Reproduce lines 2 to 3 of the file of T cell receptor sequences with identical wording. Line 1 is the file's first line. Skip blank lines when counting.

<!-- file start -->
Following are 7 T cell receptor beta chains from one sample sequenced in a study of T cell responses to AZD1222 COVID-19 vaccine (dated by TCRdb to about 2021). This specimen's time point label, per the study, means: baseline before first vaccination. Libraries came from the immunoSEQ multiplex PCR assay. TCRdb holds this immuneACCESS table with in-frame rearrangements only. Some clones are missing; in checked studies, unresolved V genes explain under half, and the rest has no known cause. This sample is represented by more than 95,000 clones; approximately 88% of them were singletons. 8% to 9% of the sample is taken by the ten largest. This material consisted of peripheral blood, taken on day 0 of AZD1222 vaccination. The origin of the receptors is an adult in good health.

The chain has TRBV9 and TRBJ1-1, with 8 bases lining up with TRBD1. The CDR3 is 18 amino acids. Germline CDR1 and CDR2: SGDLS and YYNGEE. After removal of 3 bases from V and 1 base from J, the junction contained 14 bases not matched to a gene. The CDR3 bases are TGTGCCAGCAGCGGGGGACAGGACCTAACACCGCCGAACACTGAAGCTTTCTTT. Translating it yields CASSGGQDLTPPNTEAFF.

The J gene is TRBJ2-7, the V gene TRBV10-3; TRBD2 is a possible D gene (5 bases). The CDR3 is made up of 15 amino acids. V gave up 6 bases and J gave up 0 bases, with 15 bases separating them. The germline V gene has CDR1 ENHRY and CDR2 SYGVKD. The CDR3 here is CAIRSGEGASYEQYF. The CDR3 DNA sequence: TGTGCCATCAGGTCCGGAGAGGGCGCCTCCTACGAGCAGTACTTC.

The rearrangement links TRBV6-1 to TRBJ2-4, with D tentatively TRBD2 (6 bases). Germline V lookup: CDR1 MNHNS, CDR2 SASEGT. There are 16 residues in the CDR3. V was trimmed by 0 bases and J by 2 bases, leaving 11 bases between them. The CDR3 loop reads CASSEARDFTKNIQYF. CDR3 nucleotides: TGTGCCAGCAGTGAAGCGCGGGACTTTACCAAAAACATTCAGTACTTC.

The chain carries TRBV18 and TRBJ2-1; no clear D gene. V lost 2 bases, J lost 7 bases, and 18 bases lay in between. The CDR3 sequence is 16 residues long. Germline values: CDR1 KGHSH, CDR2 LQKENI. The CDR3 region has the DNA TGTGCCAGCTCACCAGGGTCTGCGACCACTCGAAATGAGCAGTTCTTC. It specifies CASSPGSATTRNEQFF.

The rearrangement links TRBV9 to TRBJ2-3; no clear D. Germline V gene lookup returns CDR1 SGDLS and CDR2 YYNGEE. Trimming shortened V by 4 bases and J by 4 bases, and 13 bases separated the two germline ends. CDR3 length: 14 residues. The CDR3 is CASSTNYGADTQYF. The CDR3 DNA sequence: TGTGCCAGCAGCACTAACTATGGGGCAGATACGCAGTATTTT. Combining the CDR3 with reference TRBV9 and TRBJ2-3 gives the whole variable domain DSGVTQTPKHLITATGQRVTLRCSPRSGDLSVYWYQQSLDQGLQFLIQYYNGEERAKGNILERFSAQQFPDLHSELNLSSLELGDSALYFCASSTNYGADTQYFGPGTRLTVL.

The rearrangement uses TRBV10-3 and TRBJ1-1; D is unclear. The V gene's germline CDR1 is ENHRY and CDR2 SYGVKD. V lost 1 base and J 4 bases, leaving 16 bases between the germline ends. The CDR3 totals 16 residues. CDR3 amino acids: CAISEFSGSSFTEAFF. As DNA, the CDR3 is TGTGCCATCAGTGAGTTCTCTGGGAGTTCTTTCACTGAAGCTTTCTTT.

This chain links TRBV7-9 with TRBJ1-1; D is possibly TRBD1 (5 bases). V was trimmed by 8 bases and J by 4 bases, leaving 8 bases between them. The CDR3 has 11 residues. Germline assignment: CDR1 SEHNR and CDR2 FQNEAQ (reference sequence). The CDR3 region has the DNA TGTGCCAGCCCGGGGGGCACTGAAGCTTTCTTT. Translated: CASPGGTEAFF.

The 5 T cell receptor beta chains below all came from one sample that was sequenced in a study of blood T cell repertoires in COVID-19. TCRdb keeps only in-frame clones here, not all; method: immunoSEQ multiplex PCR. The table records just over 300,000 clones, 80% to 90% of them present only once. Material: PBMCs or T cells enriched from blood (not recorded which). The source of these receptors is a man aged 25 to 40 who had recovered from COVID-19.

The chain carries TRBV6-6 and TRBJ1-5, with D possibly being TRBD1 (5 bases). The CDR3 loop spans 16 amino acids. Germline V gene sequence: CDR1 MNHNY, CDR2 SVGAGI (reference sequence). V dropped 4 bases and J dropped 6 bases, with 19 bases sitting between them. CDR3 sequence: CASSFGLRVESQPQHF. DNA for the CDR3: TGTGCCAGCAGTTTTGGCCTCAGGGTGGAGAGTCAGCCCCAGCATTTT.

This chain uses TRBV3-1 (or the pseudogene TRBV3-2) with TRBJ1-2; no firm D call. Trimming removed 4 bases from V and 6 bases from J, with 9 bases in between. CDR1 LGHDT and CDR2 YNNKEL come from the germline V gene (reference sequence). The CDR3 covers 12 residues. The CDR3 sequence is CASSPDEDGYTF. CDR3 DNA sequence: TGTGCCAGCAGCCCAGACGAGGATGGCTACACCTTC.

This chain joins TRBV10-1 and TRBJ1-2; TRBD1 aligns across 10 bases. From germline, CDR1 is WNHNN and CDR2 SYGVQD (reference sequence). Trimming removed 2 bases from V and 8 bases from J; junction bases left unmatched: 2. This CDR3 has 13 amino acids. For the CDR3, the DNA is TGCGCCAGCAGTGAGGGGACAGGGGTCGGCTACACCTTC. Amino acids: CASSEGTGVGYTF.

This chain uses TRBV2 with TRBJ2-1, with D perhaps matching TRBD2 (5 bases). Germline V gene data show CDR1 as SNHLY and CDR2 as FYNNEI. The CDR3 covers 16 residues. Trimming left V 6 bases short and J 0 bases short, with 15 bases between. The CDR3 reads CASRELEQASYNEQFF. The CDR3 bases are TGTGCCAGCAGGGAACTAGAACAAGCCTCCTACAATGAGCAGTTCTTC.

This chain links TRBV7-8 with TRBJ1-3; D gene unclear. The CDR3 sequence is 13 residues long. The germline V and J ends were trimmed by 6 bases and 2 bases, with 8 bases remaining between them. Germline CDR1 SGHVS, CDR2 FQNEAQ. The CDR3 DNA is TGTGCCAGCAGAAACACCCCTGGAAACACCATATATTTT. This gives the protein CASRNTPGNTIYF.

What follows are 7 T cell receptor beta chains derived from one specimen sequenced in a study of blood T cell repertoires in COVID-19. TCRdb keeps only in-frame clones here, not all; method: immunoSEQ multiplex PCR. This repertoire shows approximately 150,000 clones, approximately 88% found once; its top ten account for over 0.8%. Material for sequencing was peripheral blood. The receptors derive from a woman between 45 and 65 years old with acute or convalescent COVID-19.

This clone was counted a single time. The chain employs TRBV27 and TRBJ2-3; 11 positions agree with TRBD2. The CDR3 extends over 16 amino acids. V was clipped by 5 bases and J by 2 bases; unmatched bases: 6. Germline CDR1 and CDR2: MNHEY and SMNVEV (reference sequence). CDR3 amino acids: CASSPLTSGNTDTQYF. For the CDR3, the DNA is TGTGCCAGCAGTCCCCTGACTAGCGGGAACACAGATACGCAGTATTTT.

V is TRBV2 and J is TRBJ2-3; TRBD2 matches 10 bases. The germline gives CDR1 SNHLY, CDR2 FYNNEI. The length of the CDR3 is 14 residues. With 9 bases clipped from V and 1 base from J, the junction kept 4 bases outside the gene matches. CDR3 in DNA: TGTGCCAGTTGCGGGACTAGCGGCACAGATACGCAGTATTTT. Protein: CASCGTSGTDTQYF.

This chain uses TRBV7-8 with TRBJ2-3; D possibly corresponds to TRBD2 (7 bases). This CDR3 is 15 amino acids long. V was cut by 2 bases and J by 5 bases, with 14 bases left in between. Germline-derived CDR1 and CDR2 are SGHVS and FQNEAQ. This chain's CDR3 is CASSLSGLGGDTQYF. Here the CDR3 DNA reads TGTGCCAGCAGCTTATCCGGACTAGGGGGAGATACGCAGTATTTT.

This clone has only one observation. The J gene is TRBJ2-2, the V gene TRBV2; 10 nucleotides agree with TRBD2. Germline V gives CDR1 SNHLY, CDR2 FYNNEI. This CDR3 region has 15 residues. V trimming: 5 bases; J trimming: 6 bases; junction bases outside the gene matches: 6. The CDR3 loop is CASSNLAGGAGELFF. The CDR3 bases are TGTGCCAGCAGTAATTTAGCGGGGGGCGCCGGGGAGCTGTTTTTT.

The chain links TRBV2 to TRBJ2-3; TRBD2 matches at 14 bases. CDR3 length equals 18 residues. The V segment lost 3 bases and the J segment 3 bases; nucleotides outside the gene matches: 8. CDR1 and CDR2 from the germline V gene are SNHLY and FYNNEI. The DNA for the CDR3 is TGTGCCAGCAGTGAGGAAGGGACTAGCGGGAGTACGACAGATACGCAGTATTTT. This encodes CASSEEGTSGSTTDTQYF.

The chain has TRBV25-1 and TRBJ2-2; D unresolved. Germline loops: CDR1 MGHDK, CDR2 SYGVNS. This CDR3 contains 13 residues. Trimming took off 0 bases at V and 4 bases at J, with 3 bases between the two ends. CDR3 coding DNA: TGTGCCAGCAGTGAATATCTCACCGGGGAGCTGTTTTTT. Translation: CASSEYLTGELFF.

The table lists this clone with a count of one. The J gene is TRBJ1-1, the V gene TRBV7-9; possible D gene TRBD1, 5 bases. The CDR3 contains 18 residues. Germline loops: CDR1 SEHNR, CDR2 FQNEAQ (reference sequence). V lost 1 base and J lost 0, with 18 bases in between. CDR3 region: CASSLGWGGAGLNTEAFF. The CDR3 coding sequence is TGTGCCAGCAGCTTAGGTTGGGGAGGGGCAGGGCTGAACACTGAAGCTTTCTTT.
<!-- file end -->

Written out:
The chain has TRBV9 and TRBJ1-1, with 8 bases lining up with TRBD1. The CDR3 is 18 amino acids. Germline CDR1 and CDR2: SGDLS and YYNGEE. After removal of 3 bases from V and 1 base from J, the junction contained 14 bases not matched to a gene. The CDR3 bases are TGTGCCAGCAGCGGGGGACAGGACCTAACACCGCCGAACACTGAAGCTTTCTTT. Translating it yields CASSGGQDLTPPNTEAFF.

The J gene is TRBJ2-7, the V gene TRBV10-3; TRBD2 is a possible D gene (5 bases). The CDR3 is made up of 15 amino acids. V gave up 6 bases and J gave up 0 bases, with 15 bases separating them. The germline V gene has CDR1 ENHRY and CDR2 SYGVKD. The CDR3 here is CAIRSGEGASYEQYF. The CDR3 DNA sequence: TGTGCCATCAGGTCCGGAGAGGGCGCCTCCTACGAGCAGTACTTC.